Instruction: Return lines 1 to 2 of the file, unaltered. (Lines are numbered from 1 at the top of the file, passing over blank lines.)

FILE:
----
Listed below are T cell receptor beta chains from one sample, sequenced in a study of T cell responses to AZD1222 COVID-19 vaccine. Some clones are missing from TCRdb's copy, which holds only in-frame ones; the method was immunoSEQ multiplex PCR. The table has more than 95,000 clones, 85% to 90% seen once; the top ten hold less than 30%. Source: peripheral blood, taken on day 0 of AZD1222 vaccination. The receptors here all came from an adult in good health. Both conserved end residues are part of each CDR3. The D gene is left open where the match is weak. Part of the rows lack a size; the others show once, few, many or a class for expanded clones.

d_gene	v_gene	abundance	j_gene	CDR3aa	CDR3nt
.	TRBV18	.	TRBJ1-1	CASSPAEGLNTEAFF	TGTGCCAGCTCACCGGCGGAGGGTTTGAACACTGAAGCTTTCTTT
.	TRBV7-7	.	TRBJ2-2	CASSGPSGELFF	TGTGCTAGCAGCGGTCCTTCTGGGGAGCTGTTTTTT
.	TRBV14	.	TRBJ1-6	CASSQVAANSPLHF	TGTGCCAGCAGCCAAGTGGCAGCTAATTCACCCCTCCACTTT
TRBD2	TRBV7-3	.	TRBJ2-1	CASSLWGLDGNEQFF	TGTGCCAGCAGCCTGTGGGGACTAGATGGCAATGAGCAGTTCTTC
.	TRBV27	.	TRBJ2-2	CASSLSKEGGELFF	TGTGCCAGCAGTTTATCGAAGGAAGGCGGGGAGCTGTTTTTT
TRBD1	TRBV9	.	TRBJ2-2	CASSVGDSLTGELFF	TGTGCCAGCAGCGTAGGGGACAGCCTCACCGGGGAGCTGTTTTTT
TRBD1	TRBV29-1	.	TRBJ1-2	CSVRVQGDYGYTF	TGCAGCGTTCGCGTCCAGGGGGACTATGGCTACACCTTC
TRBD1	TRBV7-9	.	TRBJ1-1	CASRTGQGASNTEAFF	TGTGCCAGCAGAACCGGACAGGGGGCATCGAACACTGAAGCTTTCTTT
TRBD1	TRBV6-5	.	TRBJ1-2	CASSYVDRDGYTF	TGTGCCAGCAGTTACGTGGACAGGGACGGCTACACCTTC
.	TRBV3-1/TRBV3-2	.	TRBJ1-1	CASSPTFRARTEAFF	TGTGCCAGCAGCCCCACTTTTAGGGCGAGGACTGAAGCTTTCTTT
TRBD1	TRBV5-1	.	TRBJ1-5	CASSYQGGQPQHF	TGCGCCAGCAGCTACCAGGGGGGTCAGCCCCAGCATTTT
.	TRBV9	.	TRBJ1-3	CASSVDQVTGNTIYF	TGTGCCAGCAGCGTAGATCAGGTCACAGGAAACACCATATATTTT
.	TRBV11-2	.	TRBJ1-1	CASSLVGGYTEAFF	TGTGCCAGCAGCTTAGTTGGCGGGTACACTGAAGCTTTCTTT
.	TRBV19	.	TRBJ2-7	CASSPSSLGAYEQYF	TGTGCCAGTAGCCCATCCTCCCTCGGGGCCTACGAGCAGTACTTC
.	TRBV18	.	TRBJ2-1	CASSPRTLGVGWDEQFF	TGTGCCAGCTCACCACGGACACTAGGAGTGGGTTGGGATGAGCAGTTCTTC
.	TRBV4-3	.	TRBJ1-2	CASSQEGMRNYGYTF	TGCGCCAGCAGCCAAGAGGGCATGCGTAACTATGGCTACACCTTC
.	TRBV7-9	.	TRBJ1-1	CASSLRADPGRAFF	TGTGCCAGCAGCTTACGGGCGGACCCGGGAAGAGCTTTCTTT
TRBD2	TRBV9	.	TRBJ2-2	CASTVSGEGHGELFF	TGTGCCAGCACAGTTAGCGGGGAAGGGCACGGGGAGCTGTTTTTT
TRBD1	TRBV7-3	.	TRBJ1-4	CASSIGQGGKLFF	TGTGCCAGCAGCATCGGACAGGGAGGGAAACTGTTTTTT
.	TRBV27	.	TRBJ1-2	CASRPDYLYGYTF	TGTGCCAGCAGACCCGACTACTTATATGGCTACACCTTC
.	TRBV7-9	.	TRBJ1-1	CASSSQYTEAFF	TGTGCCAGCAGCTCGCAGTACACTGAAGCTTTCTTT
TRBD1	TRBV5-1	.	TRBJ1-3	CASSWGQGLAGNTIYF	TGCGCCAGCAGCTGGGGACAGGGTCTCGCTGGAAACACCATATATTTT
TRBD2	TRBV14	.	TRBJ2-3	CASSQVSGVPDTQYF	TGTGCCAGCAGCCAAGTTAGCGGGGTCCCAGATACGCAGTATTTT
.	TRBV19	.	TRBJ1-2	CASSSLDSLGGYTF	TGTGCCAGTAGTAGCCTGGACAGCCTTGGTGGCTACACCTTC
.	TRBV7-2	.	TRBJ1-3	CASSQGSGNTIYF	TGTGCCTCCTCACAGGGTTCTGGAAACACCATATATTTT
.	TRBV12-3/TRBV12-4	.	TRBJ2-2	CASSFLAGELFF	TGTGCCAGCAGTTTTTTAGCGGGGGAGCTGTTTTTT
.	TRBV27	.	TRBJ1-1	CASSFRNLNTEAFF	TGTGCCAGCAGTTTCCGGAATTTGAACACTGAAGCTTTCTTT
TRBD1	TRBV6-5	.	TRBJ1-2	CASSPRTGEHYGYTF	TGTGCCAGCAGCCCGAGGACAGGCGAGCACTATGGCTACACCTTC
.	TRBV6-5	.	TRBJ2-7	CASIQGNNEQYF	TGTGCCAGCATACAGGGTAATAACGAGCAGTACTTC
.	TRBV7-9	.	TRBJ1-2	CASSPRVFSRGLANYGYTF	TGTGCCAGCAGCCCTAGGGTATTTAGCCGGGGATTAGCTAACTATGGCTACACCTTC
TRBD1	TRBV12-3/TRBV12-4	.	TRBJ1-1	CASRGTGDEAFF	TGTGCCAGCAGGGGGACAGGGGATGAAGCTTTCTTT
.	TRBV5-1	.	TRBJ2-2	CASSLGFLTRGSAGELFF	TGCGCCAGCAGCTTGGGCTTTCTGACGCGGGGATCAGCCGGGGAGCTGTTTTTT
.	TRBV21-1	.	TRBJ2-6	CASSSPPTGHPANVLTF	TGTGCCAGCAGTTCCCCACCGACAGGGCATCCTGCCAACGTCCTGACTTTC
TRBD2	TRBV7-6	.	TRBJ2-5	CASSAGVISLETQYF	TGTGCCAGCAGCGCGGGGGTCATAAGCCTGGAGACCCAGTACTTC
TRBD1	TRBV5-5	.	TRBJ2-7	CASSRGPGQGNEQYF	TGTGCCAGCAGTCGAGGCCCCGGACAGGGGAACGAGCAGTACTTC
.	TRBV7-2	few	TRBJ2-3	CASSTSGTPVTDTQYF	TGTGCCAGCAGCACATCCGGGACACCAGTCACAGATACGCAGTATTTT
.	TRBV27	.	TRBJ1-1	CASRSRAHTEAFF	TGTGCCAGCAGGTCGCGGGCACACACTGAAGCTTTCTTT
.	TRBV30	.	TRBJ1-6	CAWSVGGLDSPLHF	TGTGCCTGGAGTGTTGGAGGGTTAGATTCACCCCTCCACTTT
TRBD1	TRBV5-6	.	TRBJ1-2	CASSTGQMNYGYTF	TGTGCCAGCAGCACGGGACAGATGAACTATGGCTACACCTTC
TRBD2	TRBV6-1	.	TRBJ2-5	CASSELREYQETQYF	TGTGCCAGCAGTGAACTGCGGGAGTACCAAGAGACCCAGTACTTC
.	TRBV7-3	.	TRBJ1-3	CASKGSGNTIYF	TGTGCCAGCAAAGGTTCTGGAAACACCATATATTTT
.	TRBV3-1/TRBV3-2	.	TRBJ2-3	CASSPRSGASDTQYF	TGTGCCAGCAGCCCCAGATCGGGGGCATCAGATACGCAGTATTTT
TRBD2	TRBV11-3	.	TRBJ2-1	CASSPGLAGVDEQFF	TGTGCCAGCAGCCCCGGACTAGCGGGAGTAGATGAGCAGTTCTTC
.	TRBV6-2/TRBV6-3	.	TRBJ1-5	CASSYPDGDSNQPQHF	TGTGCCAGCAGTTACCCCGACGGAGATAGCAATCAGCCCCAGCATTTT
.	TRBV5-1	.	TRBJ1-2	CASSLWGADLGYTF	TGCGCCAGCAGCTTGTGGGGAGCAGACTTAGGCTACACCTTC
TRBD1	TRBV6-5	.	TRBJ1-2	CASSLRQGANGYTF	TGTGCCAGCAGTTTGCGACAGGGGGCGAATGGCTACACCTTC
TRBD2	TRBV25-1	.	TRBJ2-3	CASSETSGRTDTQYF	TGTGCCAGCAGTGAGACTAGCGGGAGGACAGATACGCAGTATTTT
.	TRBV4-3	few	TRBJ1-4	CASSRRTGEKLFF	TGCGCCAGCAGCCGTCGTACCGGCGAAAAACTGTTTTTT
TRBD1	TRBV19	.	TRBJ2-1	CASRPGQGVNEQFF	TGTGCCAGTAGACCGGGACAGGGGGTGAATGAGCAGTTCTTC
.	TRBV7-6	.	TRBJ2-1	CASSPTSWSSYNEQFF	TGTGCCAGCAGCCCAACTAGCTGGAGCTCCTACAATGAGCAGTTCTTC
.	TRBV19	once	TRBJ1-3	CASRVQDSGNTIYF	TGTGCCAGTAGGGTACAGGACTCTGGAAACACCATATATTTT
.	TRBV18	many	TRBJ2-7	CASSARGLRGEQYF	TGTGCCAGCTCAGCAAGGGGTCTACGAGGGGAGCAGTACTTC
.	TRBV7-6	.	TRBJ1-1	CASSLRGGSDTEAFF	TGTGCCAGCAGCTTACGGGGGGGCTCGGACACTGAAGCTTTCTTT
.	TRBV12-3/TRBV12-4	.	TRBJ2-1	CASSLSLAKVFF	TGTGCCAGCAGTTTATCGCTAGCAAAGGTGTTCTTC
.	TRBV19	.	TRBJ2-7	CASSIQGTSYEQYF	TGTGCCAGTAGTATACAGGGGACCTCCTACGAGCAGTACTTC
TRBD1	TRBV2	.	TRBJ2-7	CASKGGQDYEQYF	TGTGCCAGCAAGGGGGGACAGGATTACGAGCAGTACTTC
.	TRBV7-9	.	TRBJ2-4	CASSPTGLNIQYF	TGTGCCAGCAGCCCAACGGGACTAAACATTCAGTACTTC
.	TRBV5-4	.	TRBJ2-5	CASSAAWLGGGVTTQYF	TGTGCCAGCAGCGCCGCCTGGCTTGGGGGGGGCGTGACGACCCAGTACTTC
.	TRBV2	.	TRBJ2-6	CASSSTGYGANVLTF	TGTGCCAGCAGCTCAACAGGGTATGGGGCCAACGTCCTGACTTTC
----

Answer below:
Listed below are T cell receptor beta chains from one sample, sequenced in a study of T cell responses to AZD1222 COVID-19 vaccine. Some clones are missing from TCRdb's copy, which holds only in-frame ones; the method was immunoSEQ multiplex PCR. The table has more than 95,000 clones, 85% to 90% seen once; the top ten hold less than 30%. Source: peripheral blood, taken on day 0 of AZD1222 vaccination. The receptors here all came from an adult in good health. Both conserved end residues are part of each CDR3. The D gene is left open where the match is weak. Part of the rows lack a size; the others show once, few, many or a class for expanded clones.

d_gene	v_gene	abundance	j_gene	CDR3aa	CDR3nt